Friendly reminder: sponsorships are very different than standard donations because they are essentially business deals, with mutual benefits for both nonprofit and for-profit. Often times, the non-profit asking for support can feel bashful about the ask but we’re here to abolish that attitude. While the corporate sponsor contributes to an organization to help further its mission (usually monetarily), the real benefit to the sponsor is that the nonprofit promotes the sponsoring corporation’s connection to its cause, offering positive publicity and a boosted reputation. Both nonprofit and for-profit acquire access to the supporters and customers of each respective company, expanding their audiences. And, luckily for nonprofits, for the sponsorship to be legal, the benefits to the sponsoring corporation cannot outweigh the benefits to the tax-exempt nonprofit.
So, how should a non-profit approach a sponsor? With analytics and attitude!
First, find a match, not a warm body.
Seek sponsors that relate in some way to your cause. You are more likely to mutually benefit from the relationship if you find a sponsor compatible with your organization, and partnering with the wrong for-profit can in fact hurt your organization. Know the demographics of your supporters and what kinds of businesses they would approve of. Ideally, your supporter base and the customer base of your corporate sponsor should be aligned. For example, a conservation-related nonprofit would be smart to seek out a sponsor that is ecologically responsible, and an animal rescue should look into partnering with a business that ethically considers animals.
Incentivize giving: know your data and your value
Corporations benefit through the positive publicity of supporting your mission, and your organization helps them achieve this publicity by promoting the business on your campaign assets, newsletter, website, and social media. Show the business what you’re working with: current website analytics, current social and email numbers, any existing press kits/releases, or current promotional materials. All of this gives them 1) a base from which to work from and 2) comfort in knowing that you know what you’re talking about and 3) the value of your brand. Essentially demonstrating that you have an effective marketing program in place and giving them a sense of where their own business will get boosted.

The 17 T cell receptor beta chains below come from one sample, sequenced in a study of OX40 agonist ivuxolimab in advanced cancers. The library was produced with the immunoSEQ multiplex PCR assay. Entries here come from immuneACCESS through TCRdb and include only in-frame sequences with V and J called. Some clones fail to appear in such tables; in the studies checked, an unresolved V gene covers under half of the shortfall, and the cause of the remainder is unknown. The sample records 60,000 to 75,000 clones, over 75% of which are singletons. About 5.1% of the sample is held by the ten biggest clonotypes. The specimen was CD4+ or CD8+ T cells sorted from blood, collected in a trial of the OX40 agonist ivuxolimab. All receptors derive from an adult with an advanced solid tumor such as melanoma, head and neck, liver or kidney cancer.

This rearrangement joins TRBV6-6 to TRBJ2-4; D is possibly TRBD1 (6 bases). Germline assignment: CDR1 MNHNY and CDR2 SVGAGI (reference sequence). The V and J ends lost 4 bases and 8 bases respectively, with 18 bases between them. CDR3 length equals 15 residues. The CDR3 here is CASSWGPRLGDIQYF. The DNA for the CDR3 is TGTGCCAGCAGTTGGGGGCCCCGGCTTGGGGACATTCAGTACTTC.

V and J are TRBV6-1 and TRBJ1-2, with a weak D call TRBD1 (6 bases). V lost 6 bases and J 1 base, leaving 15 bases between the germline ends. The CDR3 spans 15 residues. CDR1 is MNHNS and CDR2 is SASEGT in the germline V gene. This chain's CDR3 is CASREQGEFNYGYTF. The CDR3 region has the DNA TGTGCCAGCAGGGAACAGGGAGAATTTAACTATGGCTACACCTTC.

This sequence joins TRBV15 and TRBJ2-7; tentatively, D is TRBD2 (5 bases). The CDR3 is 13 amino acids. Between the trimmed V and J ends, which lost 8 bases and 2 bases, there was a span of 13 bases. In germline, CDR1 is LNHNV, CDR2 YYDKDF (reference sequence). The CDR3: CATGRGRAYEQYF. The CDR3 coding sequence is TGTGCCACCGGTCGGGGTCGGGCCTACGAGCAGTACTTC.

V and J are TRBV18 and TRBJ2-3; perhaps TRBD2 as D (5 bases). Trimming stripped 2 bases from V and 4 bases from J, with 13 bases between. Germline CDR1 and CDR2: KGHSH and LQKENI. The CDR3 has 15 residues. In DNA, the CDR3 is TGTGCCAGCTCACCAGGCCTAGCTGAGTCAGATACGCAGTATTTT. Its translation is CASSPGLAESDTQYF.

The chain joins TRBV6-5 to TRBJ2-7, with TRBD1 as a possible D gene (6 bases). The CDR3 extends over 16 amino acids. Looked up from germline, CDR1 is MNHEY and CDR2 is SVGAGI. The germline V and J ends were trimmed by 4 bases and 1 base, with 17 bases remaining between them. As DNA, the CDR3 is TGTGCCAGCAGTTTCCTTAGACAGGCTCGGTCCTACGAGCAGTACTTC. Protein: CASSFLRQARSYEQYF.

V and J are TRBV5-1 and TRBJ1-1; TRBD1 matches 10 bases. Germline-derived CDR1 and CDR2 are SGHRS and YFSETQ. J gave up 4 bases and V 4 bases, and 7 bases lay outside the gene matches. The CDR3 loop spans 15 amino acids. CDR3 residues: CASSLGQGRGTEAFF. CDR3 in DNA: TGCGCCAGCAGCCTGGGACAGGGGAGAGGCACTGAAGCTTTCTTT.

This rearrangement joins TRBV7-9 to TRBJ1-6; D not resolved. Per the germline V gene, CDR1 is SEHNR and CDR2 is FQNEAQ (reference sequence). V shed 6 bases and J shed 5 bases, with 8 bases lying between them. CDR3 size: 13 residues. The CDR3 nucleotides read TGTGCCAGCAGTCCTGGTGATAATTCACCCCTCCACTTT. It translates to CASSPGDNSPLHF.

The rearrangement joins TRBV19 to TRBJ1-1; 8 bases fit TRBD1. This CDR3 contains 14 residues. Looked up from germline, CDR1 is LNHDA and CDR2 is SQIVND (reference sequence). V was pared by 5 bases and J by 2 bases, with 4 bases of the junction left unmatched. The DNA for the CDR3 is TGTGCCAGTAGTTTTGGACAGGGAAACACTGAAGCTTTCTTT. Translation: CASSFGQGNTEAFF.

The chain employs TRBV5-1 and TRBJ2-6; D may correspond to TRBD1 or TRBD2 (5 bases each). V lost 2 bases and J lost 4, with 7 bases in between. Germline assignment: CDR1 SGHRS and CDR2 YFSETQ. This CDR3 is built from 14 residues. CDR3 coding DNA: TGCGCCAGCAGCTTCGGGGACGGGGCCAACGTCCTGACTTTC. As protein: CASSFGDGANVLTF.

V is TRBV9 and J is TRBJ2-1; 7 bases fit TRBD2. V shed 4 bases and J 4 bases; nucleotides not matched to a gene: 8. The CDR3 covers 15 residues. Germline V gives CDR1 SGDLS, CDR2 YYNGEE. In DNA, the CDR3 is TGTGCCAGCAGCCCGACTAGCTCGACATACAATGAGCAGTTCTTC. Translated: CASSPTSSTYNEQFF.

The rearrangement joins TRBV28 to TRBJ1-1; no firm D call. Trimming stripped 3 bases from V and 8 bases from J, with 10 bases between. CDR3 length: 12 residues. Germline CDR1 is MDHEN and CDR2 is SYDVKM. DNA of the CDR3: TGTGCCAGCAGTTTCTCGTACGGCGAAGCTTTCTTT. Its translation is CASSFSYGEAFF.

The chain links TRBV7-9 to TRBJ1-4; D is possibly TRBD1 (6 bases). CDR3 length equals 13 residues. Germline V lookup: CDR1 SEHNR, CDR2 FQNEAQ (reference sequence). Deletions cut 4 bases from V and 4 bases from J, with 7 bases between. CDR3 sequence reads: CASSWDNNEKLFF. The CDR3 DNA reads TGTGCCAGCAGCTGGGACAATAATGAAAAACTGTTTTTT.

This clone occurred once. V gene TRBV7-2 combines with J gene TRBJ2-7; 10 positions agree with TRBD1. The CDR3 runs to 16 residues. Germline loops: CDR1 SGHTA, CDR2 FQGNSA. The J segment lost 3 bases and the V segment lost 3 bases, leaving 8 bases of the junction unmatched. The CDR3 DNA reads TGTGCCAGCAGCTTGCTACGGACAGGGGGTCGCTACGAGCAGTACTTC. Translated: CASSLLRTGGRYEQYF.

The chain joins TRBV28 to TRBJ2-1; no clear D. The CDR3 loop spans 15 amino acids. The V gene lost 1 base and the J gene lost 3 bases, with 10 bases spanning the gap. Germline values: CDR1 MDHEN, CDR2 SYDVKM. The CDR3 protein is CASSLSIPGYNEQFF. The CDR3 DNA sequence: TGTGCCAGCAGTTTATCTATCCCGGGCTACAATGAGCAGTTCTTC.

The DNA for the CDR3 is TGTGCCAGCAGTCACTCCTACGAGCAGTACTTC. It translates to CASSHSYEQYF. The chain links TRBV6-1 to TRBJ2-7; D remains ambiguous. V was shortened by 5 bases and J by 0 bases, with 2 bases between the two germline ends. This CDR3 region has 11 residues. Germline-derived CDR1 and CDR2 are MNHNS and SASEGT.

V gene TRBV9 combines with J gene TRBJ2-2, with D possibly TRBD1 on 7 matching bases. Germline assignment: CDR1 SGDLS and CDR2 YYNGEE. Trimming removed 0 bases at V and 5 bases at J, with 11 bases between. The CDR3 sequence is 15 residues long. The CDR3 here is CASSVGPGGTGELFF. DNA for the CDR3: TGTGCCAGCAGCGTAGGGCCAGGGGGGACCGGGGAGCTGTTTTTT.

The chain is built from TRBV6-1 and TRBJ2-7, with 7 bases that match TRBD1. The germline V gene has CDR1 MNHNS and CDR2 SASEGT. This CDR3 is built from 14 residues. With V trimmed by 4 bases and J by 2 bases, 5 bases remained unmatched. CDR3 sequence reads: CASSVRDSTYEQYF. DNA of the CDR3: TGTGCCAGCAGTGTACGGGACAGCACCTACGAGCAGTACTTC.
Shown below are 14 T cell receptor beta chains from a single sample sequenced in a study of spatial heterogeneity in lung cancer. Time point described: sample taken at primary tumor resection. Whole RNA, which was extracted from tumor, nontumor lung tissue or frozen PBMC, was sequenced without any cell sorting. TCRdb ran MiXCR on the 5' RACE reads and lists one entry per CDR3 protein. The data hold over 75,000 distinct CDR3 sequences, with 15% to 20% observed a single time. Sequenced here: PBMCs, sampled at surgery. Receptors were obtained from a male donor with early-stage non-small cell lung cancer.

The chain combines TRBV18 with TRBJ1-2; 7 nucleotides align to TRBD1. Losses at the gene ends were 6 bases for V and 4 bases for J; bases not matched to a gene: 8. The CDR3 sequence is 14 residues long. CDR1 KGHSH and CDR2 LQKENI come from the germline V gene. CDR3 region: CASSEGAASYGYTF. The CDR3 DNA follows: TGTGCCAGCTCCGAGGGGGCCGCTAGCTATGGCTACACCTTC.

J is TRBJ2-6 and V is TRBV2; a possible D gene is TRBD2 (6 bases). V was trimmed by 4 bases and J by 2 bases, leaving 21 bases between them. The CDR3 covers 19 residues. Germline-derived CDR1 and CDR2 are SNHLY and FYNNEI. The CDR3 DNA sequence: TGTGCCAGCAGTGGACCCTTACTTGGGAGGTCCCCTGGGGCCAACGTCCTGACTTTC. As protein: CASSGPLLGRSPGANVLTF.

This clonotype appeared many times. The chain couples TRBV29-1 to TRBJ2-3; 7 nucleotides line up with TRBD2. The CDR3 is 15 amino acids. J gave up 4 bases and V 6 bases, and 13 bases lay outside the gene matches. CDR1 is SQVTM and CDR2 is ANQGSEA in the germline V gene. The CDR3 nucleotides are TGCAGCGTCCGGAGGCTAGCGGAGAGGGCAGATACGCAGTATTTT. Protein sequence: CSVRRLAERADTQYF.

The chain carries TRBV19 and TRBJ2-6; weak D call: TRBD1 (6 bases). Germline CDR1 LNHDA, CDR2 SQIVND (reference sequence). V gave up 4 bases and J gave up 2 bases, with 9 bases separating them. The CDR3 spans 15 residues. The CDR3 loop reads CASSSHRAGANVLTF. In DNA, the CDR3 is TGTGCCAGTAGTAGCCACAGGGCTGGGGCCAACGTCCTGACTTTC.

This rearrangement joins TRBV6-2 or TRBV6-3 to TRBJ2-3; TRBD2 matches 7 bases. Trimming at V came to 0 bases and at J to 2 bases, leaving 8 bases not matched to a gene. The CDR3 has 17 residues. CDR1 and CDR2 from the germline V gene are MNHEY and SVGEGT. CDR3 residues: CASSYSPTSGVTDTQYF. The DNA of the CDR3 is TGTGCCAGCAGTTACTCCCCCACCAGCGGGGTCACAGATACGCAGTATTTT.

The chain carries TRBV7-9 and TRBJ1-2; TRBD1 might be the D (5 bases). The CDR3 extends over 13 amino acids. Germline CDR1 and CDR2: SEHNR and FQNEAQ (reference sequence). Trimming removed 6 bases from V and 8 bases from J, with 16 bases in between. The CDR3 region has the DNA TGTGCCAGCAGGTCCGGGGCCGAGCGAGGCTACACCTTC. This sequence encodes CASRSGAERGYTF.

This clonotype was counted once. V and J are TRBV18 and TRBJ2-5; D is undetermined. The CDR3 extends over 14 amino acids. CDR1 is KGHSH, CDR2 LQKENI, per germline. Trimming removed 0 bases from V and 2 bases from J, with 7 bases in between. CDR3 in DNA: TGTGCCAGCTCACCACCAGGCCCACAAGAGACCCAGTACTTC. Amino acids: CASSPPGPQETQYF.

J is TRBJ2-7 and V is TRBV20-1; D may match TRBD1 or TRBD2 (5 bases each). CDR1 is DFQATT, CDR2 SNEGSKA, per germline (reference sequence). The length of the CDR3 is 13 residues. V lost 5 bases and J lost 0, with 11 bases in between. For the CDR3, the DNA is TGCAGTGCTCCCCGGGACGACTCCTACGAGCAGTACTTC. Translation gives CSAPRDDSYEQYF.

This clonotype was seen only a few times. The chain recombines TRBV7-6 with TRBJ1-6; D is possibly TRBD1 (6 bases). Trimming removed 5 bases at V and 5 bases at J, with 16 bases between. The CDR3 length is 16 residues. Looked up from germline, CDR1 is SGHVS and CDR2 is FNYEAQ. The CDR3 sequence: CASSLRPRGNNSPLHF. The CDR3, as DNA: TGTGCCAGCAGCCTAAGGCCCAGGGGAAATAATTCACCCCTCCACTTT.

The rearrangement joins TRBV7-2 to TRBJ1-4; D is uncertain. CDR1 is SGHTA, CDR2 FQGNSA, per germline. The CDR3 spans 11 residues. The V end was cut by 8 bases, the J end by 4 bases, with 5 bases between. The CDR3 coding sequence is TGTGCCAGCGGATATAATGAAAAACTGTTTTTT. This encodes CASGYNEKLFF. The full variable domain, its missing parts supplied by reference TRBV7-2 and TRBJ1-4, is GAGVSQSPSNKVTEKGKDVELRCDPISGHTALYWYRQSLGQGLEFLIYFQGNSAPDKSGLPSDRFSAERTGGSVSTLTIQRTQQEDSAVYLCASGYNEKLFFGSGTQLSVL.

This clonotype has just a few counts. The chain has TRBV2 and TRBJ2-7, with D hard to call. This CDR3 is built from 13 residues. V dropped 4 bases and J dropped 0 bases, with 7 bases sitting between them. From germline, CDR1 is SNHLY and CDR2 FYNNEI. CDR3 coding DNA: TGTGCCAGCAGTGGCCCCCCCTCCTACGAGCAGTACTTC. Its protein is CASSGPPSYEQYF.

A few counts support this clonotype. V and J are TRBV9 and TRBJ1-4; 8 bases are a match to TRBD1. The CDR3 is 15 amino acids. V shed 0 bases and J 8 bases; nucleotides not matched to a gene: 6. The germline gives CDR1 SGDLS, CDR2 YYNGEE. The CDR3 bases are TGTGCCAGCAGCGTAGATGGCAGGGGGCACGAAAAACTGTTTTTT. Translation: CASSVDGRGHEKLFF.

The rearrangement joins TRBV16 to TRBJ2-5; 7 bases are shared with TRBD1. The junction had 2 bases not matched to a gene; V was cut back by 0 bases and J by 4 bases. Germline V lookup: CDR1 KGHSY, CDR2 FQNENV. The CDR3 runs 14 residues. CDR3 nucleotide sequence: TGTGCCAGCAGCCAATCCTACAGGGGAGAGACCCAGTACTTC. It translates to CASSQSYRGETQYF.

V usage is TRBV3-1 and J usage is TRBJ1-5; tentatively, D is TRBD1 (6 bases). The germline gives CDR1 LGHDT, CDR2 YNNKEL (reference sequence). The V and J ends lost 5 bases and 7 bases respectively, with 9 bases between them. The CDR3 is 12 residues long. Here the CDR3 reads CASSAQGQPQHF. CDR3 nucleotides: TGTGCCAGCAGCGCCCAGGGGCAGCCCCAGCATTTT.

Get creative with proposals, partnerships
Sponsors can (and often prefer to) give more than money… They can offer in-kind donations, workshops for your staff, volunteers for your events and more. Engaging their business with your organization in creative ways can help build a lasting and productive relationship, that eventually turns into cash.
Transparency is key
Be open to the idea that sponsors might want more than just brand association. Remember to ask your partnering companies what you can do for them in return for their support. They will appreciate the consideration. Your nonprofit’s marketing team can meet with your sponsor’s leadership team to make sure the company is getting promoted in the way it wants.
Be outlandish with your gratitude
Make a big deal, even doubling the effort, when it comes to thanking your corporate sponsors. Recognize your corporate partners at your events, as well as on your media and materials. Give shout outs on your social media, your website, and your printed assets. It’s good for your brand as well as theirs and the more share-worthy your content, the better for everyone involved.